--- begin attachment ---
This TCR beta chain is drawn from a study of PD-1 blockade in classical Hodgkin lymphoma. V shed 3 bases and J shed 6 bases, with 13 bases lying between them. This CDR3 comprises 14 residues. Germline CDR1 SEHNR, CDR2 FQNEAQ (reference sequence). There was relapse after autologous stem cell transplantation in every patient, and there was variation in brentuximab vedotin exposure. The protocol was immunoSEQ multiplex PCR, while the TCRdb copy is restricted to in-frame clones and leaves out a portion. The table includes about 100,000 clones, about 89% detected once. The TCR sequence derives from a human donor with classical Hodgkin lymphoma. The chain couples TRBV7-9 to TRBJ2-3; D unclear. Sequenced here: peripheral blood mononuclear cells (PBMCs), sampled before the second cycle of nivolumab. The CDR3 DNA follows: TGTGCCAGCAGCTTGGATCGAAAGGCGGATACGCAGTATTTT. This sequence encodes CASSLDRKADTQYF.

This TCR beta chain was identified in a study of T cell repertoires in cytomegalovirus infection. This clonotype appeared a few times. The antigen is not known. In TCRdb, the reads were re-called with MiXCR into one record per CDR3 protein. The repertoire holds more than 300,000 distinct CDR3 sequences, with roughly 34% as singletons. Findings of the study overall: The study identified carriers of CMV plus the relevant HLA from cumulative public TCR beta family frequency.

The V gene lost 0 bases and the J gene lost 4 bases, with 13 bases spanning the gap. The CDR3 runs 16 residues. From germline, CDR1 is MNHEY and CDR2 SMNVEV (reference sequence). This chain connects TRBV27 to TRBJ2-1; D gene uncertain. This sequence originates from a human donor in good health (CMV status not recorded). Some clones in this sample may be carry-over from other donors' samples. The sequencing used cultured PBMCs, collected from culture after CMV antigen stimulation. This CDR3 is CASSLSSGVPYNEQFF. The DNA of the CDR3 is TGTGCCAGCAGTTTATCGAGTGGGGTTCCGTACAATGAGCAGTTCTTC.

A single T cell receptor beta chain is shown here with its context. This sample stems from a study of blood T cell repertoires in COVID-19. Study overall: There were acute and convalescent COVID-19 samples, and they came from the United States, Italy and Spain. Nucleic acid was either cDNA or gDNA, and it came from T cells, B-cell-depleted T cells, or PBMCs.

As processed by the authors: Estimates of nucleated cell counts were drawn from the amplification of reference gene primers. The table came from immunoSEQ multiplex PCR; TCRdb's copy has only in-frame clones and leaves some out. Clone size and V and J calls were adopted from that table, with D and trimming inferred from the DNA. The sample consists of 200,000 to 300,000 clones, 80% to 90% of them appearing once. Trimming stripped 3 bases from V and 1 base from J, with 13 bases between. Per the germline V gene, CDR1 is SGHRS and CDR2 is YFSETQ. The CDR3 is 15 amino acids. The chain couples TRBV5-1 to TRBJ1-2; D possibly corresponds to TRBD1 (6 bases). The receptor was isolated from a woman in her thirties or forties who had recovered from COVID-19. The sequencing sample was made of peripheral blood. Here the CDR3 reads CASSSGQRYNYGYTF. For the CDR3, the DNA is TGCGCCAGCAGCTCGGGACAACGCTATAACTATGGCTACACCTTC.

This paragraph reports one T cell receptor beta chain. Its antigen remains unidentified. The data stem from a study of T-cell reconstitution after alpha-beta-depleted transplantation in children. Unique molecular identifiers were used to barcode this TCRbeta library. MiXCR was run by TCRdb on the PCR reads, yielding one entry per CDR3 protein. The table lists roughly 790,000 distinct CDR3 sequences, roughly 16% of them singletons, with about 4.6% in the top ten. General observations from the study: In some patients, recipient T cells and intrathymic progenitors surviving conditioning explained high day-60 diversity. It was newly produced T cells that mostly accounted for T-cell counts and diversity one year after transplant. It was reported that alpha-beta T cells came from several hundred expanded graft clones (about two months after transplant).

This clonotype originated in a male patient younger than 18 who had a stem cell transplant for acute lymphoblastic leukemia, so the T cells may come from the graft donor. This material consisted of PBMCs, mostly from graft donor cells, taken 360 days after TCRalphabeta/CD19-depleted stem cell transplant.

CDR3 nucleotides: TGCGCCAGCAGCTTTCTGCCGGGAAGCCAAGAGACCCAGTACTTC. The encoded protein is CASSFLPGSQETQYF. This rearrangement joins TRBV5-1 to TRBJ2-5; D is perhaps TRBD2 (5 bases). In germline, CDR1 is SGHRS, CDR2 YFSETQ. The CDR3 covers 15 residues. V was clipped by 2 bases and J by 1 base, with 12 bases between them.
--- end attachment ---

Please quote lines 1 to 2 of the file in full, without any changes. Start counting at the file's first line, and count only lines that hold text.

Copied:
This TCR beta chain is drawn from a study of PD-1 blockade in classical Hodgkin lymphoma. V shed 3 bases and J shed 6 bases, with 13 bases lying between them. This CDR3 comprises 14 residues. Germline CDR1 SEHNR, CDR2 FQNEAQ (reference sequence). There was relapse after autologous stem cell transplantation in every patient, and there was variation in brentuximab vedotin exposure. The protocol was immunoSEQ multiplex PCR, while the TCRdb copy is restricted to in-frame clones and leaves out a portion. The table includes about 100,000 clones, about 89% detected once. The TCR sequence derives from a human donor with classical Hodgkin lymphoma. The chain couples TRBV7-9 to TRBJ2-3; D unclear. Sequenced here: peripheral blood mononuclear cells (PBMCs), sampled before the second cycle of nivolumab. The CDR3 DNA follows: TGTGCCAGCAGCTTGGATCGAAAGGCGGATACGCAGTATTTT. This sequence encodes CASSLDRKADTQYF.

This TCR beta chain was identified in a study of T cell repertoires in cytomegalovirus infection. This clonotype appeared a few times. The antigen is not known. In TCRdb, the reads were re-called with MiXCR into one record per CDR3 protein. The repertoire holds more than 300,000 distinct CDR3 sequences, with roughly 34% as singletons. Findings of the study overall: The study identified carriers of CMV plus the relevant HLA from cumulative public TCR beta family frequency.